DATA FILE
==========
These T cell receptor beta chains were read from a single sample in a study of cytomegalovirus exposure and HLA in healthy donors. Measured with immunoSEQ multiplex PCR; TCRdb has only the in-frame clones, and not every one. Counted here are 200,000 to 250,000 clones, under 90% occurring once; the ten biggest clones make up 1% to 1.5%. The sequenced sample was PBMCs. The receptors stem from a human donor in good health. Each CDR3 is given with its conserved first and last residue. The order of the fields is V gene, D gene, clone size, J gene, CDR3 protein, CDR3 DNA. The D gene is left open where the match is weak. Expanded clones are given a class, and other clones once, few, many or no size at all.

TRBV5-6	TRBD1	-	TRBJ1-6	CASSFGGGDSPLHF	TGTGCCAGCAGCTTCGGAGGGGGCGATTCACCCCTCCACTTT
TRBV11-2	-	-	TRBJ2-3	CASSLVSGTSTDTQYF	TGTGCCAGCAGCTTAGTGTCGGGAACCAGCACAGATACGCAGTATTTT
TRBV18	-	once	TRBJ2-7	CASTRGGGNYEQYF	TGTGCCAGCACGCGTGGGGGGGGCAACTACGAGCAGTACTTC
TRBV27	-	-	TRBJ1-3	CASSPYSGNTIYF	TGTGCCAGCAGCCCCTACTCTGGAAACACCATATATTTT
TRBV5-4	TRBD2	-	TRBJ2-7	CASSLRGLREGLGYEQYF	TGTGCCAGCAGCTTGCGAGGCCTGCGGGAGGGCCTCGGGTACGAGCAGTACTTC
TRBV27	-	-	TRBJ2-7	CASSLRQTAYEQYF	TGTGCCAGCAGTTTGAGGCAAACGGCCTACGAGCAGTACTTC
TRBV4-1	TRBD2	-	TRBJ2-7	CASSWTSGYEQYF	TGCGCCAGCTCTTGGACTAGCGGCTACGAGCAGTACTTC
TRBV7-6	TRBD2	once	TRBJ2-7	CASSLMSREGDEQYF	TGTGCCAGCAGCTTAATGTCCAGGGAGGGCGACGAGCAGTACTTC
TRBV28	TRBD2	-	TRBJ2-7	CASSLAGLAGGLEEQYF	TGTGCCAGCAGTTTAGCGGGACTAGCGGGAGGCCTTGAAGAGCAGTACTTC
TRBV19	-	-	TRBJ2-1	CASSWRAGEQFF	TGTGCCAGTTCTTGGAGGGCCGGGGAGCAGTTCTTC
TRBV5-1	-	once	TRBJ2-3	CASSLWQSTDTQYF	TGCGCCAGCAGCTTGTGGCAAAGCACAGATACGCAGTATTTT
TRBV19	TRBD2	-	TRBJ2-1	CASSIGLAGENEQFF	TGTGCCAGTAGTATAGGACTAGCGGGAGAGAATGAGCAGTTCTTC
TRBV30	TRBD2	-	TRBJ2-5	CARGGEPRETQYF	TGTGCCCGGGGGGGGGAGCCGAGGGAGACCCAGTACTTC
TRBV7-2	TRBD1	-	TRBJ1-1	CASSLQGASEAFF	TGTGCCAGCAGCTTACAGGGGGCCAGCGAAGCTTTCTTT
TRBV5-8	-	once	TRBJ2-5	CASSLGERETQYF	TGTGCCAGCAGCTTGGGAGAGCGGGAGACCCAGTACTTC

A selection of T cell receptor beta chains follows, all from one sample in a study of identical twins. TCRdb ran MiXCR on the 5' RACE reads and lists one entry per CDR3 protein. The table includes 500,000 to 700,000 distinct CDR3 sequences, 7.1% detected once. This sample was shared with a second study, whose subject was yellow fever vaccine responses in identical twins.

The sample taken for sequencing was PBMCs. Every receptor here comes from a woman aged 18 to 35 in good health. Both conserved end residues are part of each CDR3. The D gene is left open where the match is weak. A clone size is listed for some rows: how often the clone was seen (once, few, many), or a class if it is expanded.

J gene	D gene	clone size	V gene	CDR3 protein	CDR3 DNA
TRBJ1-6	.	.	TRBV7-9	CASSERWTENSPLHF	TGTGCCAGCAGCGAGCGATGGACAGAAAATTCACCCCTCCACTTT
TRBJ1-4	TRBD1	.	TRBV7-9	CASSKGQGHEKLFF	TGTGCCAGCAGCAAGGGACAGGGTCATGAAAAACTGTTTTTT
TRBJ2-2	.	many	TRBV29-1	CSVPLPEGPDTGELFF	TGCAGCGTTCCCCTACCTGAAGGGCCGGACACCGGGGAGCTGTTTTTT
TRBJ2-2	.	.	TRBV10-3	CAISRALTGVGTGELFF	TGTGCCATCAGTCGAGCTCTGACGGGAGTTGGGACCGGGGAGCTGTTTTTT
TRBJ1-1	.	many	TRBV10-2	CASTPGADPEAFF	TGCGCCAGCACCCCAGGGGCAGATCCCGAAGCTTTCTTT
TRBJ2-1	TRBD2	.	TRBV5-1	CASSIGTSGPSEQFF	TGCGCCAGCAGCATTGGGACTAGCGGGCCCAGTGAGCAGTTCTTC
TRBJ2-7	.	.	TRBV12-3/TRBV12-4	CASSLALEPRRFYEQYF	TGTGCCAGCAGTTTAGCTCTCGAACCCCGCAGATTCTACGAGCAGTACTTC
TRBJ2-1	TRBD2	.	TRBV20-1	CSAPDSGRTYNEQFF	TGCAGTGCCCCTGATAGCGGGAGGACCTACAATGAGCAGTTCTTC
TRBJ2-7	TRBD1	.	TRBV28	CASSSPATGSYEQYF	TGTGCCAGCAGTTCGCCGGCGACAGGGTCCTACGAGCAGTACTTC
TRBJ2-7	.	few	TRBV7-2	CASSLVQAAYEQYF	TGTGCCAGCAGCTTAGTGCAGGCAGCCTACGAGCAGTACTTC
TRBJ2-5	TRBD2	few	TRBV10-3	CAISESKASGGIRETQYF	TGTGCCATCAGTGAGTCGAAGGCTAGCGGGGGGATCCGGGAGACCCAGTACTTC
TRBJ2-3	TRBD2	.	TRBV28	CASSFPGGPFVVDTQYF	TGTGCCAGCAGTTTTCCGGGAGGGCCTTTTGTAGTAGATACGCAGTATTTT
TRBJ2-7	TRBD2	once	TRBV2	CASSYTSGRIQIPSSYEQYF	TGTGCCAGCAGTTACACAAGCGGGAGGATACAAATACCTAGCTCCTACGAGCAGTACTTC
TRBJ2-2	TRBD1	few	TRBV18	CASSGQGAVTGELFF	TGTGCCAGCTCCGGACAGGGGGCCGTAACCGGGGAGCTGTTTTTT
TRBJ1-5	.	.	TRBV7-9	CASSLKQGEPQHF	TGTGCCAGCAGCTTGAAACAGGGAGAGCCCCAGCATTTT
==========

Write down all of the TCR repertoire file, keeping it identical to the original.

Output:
These T cell receptor beta chains were read from a single sample in a study of cytomegalovirus exposure and HLA in healthy donors. Measured with immunoSEQ multiplex PCR; TCRdb has only the in-frame clones, and not every one. Counted here are 200,000 to 250,000 clones, under 90% occurring once; the ten biggest clones make up 1% to 1.5%. The sequenced sample was PBMCs. The receptors stem from a human donor in good health. Each CDR3 is given with its conserved first and last residue. The order of the fields is V gene, D gene, clone size, J gene, CDR3 protein, CDR3 DNA. The D gene is left open where the match is weak. Expanded clones are given a class, and other clones once, few, many or no size at all.

TRBV5-6	TRBD1	-	TRBJ1-6	CASSFGGGDSPLHF	TGTGCCAGCAGCTTCGGAGGGGGCGATTCACCCCTCCACTTT
TRBV11-2	-	-	TRBJ2-3	CASSLVSGTSTDTQYF	TGTGCCAGCAGCTTAGTGTCGGGAACCAGCACAGATACGCAGTATTTT
TRBV18	-	once	TRBJ2-7	CASTRGGGNYEQYF	TGTGCCAGCACGCGTGGGGGGGGCAACTACGAGCAGTACTTC
TRBV27	-	-	TRBJ1-3	CASSPYSGNTIYF	TGTGCCAGCAGCCCCTACTCTGGAAACACCATATATTTT
TRBV5-4	TRBD2	-	TRBJ2-7	CASSLRGLREGLGYEQYF	TGTGCCAGCAGCTTGCGAGGCCTGCGGGAGGGCCTCGGGTACGAGCAGTACTTC
TRBV27	-	-	TRBJ2-7	CASSLRQTAYEQYF	TGTGCCAGCAGTTTGAGGCAAACGGCCTACGAGCAGTACTTC
TRBV4-1	TRBD2	-	TRBJ2-7	CASSWTSGYEQYF	TGCGCCAGCTCTTGGACTAGCGGCTACGAGCAGTACTTC
TRBV7-6	TRBD2	once	TRBJ2-7	CASSLMSREGDEQYF	TGTGCCAGCAGCTTAATGTCCAGGGAGGGCGACGAGCAGTACTTC
TRBV28	TRBD2	-	TRBJ2-7	CASSLAGLAGGLEEQYF	TGTGCCAGCAGTTTAGCGGGACTAGCGGGAGGCCTTGAAGAGCAGTACTTC
TRBV19	-	-	TRBJ2-1	CASSWRAGEQFF	TGTGCCAGTTCTTGGAGGGCCGGGGAGCAGTTCTTC
TRBV5-1	-	once	TRBJ2-3	CASSLWQSTDTQYF	TGCGCCAGCAGCTTGTGGCAAAGCACAGATACGCAGTATTTT
TRBV19	TRBD2	-	TRBJ2-1	CASSIGLAGENEQFF	TGTGCCAGTAGTATAGGACTAGCGGGAGAGAATGAGCAGTTCTTC
TRBV30	TRBD2	-	TRBJ2-5	CARGGEPRETQYF	TGTGCCCGGGGGGGGGAGCCGAGGGAGACCCAGTACTTC
TRBV7-2	TRBD1	-	TRBJ1-1	CASSLQGASEAFF	TGTGCCAGCAGCTTACAGGGGGCCAGCGAAGCTTTCTTT
TRBV5-8	-	once	TRBJ2-5	CASSLGERETQYF	TGTGCCAGCAGCTTGGGAGAGCGGGAGACCCAGTACTTC

A selection of T cell receptor beta chains follows, all from one sample in a study of identical twins. TCRdb ran MiXCR on the 5' RACE reads and lists one entry per CDR3 protein. The table includes 500,000 to 700,000 distinct CDR3 sequences, 7.1% detected once. This sample was shared with a second study, whose subject was yellow fever vaccine responses in identical twins.

The sample taken for sequencing was PBMCs. Every receptor here comes from a woman aged 18 to 35 in good health. Both conserved end residues are part of each CDR3. The D gene is left open where the match is weak. A clone size is listed for some rows: how often the clone was seen (once, few, many), or a class if it is expanded.

J gene	D gene	clone size	V gene	CDR3 protein	CDR3 DNA
TRBJ1-6	.	.	TRBV7-9	CASSERWTENSPLHF	TGTGCCAGCAGCGAGCGATGGACAGAAAATTCACCCCTCCACTTT
TRBJ1-4	TRBD1	.	TRBV7-9	CASSKGQGHEKLFF	TGTGCCAGCAGCAAGGGACAGGGTCATGAAAAACTGTTTTTT
TRBJ2-2	.	many	TRBV29-1	CSVPLPEGPDTGELFF	TGCAGCGTTCCCCTACCTGAAGGGCCGGACACCGGGGAGCTGTTTTTT
TRBJ2-2	.	.	TRBV10-3	CAISRALTGVGTGELFF	TGTGCCATCAGTCGAGCTCTGACGGGAGTTGGGACCGGGGAGCTGTTTTTT
TRBJ1-1	.	many	TRBV10-2	CASTPGADPEAFF	TGCGCCAGCACCCCAGGGGCAGATCCCGAAGCTTTCTTT
TRBJ2-1	TRBD2	.	TRBV5-1	CASSIGTSGPSEQFF	TGCGCCAGCAGCATTGGGACTAGCGGGCCCAGTGAGCAGTTCTTC
TRBJ2-7	.	.	TRBV12-3/TRBV12-4	CASSLALEPRRFYEQYF	TGTGCCAGCAGTTTAGCTCTCGAACCCCGCAGATTCTACGAGCAGTACTTC
TRBJ2-1	TRBD2	.	TRBV20-1	CSAPDSGRTYNEQFF	TGCAGTGCCCCTGATAGCGGGAGGACCTACAATGAGCAGTTCTTC
TRBJ2-7	TRBD1	.	TRBV28	CASSSPATGSYEQYF	TGTGCCAGCAGTTCGCCGGCGACAGGGTCCTACGAGCAGTACTTC
TRBJ2-7	.	few	TRBV7-2	CASSLVQAAYEQYF	TGTGCCAGCAGCTTAGTGCAGGCAGCCTACGAGCAGTACTTC
TRBJ2-5	TRBD2	few	TRBV10-3	CAISESKASGGIRETQYF	TGTGCCATCAGTGAGTCGAAGGCTAGCGGGGGGATCCGGGAGACCCAGTACTTC
TRBJ2-3	TRBD2	.	TRBV28	CASSFPGGPFVVDTQYF	TGTGCCAGCAGTTTTCCGGGAGGGCCTTTTGTAGTAGATACGCAGTATTTT
TRBJ2-7	TRBD2	once	TRBV2	CASSYTSGRIQIPSSYEQYF	TGTGCCAGCAGTTACACAAGCGGGAGGATACAAATACCTAGCTCCTACGAGCAGTACTTC
TRBJ2-2	TRBD1	few	TRBV18	CASSGQGAVTGELFF	TGTGCCAGCTCCGGACAGGGGGCCGTAACCGGGGAGCTGTTTTTT
TRBJ1-5	.	.	TRBV7-9	CASSLKQGEPQHF	TGTGCCAGCAGCTTGAAACAGGGAGAGCCCCAGCATTTT